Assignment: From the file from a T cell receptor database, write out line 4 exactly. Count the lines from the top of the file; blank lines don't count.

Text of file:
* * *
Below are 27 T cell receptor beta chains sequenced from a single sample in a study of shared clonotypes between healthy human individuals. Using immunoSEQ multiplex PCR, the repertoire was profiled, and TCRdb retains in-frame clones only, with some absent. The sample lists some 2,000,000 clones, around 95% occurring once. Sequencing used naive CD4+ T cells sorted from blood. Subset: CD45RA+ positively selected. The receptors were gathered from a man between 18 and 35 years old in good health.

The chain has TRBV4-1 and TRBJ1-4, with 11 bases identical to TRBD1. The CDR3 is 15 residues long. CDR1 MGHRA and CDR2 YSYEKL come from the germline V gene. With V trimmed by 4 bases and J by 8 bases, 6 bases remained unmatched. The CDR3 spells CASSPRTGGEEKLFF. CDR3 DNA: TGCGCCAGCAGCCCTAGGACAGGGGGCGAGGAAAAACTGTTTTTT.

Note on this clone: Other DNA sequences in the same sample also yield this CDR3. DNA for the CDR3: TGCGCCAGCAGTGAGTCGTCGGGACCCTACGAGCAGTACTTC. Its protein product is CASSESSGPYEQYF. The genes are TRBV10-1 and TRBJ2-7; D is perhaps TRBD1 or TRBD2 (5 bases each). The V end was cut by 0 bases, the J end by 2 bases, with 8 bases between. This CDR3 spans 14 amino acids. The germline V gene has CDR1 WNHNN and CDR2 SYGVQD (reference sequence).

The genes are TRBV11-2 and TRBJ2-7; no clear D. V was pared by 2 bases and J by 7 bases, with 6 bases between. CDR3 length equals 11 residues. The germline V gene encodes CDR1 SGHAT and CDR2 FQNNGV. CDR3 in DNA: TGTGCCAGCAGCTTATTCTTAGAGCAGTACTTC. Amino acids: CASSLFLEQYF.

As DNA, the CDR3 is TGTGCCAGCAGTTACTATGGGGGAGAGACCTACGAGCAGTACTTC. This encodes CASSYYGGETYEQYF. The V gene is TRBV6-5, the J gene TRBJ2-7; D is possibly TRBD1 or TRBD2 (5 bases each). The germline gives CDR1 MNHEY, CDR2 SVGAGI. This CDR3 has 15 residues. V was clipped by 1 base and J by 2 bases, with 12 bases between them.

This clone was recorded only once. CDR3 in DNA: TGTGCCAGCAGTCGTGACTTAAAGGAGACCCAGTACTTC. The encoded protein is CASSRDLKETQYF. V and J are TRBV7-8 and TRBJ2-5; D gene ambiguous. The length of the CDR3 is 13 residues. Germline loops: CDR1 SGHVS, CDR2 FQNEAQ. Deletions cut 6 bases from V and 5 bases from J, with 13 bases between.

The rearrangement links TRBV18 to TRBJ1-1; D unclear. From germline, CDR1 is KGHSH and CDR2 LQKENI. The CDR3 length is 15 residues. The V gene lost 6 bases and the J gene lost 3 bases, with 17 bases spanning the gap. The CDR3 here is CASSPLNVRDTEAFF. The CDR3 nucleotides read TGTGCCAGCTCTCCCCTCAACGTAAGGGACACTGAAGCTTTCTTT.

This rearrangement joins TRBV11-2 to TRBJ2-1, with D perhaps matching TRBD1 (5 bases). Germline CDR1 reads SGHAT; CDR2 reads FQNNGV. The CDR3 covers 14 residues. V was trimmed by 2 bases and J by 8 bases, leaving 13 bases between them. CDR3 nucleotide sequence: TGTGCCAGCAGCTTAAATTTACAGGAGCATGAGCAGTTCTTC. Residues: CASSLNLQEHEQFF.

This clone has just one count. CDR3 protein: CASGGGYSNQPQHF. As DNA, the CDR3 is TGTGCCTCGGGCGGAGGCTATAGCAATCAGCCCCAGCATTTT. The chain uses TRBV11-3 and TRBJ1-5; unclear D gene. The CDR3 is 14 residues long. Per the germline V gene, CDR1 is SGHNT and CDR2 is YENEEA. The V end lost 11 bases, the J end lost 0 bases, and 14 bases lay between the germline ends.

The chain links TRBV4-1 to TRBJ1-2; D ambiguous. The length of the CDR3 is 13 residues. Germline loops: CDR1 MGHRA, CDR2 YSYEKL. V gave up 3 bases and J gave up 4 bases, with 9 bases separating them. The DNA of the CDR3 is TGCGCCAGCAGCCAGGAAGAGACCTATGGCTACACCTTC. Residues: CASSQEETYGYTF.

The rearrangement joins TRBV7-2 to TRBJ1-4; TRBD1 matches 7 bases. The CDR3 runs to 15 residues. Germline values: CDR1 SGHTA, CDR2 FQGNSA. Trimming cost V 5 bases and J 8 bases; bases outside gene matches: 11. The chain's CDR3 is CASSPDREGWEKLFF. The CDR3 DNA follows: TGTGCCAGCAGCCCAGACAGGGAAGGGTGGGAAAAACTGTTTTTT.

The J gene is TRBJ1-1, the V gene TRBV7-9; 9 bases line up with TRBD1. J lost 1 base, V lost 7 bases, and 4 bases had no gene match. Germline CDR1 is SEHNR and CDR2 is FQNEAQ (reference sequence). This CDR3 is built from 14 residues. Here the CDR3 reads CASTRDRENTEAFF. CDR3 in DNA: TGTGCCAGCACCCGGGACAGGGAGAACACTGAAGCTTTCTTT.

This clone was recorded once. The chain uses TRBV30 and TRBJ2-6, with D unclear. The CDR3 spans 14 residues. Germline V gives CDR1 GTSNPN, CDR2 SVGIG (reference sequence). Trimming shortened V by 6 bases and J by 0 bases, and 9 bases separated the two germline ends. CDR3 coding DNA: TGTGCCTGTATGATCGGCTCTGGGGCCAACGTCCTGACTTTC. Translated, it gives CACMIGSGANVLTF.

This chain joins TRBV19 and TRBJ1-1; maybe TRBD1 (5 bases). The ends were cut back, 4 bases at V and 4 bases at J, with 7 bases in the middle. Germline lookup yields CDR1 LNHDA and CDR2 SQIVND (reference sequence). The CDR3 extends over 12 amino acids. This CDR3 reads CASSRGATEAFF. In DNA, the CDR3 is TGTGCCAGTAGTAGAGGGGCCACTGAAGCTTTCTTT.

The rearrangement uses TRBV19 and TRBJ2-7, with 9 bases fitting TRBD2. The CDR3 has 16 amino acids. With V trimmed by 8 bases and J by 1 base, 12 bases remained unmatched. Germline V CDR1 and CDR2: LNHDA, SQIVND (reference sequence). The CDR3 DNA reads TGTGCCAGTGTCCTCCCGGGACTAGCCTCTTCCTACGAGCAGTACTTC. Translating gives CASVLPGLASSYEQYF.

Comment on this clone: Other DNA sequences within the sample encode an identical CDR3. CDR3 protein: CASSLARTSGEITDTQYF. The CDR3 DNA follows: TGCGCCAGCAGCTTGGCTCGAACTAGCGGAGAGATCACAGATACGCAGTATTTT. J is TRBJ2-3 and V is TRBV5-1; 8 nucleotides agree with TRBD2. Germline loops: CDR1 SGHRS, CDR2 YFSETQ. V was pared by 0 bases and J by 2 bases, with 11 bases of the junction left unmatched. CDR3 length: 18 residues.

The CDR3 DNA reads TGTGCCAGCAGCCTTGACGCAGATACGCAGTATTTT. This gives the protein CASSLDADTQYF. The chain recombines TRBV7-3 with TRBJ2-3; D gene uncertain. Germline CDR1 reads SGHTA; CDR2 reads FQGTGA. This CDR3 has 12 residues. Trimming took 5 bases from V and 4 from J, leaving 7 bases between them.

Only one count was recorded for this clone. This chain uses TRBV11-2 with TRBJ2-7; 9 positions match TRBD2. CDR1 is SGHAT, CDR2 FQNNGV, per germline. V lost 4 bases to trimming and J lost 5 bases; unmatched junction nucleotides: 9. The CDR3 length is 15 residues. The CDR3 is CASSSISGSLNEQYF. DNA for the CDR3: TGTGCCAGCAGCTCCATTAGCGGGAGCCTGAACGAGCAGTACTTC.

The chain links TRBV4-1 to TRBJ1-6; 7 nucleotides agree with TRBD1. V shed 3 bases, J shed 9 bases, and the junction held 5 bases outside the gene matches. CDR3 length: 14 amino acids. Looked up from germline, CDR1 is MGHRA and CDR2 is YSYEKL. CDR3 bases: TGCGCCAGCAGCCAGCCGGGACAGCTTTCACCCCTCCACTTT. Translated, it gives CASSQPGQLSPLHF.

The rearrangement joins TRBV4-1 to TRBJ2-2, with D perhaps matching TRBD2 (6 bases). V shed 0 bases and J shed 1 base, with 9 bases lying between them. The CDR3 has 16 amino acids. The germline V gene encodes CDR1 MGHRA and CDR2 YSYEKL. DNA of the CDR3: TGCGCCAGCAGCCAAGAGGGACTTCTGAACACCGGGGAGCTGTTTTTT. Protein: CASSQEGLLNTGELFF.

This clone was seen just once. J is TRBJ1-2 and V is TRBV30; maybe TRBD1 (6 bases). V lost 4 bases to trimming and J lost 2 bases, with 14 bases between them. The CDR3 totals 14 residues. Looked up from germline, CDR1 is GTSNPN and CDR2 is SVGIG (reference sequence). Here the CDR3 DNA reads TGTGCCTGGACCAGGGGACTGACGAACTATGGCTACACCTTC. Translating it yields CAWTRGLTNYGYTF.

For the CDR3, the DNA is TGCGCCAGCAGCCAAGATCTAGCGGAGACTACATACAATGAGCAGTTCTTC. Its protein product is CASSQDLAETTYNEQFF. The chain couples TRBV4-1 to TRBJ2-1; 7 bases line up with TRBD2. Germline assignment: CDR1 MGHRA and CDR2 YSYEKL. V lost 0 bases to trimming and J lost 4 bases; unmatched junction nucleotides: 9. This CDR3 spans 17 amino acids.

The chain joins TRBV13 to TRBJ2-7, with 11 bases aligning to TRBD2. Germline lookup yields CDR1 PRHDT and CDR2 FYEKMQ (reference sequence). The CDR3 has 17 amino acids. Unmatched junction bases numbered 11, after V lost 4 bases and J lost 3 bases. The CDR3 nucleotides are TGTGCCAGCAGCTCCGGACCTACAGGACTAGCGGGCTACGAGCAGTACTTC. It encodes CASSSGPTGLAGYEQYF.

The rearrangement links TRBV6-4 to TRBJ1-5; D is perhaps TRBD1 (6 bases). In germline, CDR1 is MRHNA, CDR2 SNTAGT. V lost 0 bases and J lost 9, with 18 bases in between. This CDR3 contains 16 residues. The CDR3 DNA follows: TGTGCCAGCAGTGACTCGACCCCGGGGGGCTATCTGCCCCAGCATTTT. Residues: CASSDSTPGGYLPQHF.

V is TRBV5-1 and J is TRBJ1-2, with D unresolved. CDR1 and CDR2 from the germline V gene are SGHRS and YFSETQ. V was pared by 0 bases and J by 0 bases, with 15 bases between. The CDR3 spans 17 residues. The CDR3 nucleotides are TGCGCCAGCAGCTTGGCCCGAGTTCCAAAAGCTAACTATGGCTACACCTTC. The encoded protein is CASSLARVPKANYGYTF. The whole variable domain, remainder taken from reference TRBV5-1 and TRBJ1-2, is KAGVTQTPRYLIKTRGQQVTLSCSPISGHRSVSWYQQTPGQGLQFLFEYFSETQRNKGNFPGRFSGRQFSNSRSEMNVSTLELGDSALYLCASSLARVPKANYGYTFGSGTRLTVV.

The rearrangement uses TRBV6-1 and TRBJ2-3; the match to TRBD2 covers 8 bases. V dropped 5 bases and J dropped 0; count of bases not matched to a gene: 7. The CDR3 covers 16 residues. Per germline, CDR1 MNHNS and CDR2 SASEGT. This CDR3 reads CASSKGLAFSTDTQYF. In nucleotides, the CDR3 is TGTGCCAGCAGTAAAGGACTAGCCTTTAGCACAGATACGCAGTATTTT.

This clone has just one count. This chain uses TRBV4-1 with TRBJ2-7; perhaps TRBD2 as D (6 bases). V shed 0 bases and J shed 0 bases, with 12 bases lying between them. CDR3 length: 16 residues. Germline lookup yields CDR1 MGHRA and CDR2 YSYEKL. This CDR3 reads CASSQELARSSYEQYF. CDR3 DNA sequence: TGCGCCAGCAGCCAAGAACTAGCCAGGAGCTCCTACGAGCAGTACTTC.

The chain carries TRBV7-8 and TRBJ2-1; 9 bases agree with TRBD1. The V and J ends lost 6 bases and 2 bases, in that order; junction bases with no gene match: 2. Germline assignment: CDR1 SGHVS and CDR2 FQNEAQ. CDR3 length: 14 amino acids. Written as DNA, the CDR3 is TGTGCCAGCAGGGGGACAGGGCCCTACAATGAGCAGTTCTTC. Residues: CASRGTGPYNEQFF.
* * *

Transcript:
The genes are TRBV11-2 and TRBJ2-7; no clear D. V was pared by 2 bases and J by 7 bases, with 6 bases between. CDR3 length equals 11 residues. The germline V gene encodes CDR1 SGHAT and CDR2 FQNNGV. CDR3 in DNA: TGTGCCAGCAGCTTATTCTTAGAGCAGTACTTC. Amino acids: CASSLFLEQYF.